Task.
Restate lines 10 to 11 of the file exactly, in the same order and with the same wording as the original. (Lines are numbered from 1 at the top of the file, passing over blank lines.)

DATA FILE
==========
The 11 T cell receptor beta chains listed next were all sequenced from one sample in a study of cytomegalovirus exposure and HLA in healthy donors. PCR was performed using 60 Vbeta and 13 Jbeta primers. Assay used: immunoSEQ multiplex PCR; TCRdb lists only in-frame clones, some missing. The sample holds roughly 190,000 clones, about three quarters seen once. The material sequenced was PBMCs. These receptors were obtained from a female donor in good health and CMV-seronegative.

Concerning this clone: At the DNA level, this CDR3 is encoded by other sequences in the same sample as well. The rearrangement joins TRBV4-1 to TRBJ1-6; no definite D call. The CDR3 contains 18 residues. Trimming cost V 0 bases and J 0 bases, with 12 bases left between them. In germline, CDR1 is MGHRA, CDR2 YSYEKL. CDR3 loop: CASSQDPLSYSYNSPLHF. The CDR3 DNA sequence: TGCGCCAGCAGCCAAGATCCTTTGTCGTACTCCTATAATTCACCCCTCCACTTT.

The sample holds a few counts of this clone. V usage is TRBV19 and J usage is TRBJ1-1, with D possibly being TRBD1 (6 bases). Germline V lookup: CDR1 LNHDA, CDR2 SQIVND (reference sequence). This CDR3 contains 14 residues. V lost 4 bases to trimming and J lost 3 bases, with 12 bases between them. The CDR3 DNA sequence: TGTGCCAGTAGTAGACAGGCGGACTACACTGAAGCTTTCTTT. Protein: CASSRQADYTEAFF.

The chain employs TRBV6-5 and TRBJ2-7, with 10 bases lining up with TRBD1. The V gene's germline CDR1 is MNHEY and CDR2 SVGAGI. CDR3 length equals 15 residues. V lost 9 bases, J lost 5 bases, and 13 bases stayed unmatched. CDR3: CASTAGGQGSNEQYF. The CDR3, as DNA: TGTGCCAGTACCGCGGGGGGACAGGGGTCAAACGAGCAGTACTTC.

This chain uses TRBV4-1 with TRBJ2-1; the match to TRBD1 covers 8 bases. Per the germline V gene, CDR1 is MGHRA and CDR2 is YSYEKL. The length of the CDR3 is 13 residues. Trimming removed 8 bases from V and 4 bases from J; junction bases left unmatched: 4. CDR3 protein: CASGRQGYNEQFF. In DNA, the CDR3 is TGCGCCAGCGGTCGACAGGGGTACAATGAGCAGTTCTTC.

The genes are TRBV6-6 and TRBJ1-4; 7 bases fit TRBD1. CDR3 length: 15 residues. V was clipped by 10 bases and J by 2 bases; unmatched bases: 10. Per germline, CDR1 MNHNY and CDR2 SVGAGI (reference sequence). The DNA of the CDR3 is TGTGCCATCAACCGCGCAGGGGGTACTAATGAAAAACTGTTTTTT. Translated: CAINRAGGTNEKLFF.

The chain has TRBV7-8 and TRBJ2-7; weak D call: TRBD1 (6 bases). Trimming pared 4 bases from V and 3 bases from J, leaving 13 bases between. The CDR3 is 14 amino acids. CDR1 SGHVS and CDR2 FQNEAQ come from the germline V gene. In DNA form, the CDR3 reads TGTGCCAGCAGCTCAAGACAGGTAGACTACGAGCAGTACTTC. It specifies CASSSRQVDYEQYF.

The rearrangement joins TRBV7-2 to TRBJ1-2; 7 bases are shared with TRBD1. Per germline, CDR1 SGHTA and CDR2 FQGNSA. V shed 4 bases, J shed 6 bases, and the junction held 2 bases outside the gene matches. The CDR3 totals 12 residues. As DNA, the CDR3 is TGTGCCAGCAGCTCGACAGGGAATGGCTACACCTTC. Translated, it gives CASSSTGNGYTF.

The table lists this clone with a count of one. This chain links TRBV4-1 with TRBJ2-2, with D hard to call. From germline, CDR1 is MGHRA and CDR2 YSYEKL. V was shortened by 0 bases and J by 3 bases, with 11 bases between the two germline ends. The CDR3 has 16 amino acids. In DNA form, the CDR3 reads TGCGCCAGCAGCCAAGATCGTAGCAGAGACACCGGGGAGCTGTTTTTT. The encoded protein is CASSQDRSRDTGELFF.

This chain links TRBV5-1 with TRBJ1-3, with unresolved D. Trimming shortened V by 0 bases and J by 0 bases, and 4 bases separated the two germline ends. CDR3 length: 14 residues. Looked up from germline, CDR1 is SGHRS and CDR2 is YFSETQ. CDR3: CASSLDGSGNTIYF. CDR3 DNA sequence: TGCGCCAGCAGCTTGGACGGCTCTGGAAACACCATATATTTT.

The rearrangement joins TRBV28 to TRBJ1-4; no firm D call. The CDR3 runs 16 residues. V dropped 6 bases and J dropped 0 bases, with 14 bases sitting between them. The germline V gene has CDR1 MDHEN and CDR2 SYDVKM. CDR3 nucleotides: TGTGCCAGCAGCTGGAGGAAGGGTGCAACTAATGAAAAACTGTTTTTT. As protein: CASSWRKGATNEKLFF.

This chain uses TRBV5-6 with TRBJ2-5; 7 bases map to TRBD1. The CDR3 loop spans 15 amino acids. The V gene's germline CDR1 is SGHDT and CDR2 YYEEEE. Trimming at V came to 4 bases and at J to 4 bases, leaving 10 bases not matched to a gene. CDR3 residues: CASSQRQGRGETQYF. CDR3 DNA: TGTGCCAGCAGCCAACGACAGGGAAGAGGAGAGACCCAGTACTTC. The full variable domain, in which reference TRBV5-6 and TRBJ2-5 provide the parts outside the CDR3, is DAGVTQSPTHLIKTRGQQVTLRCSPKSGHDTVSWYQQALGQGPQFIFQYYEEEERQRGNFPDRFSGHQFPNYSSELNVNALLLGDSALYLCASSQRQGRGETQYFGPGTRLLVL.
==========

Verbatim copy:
This chain links TRBV5-1 with TRBJ1-3, with unresolved D. Trimming shortened V by 0 bases and J by 0 bases, and 4 bases separated the two germline ends. CDR3 length: 14 residues. Looked up from germline, CDR1 is SGHRS and CDR2 is YFSETQ. CDR3: CASSLDGSGNTIYF. CDR3 DNA sequence: TGCGCCAGCAGCTTGGACGGCTCTGGAAACACCATATATTTT.

The rearrangement joins TRBV28 to TRBJ1-4; no firm D call. The CDR3 runs 16 residues. V dropped 6 bases and J dropped 0 bases, with 14 bases sitting between them. The germline V gene has CDR1 MDHEN and CDR2 SYDVKM. CDR3 nucleotides: TGTGCCAGCAGCTGGAGGAAGGGTGCAACTAATGAAAAACTGTTTTTT. As protein: CASSWRKGATNEKLFF.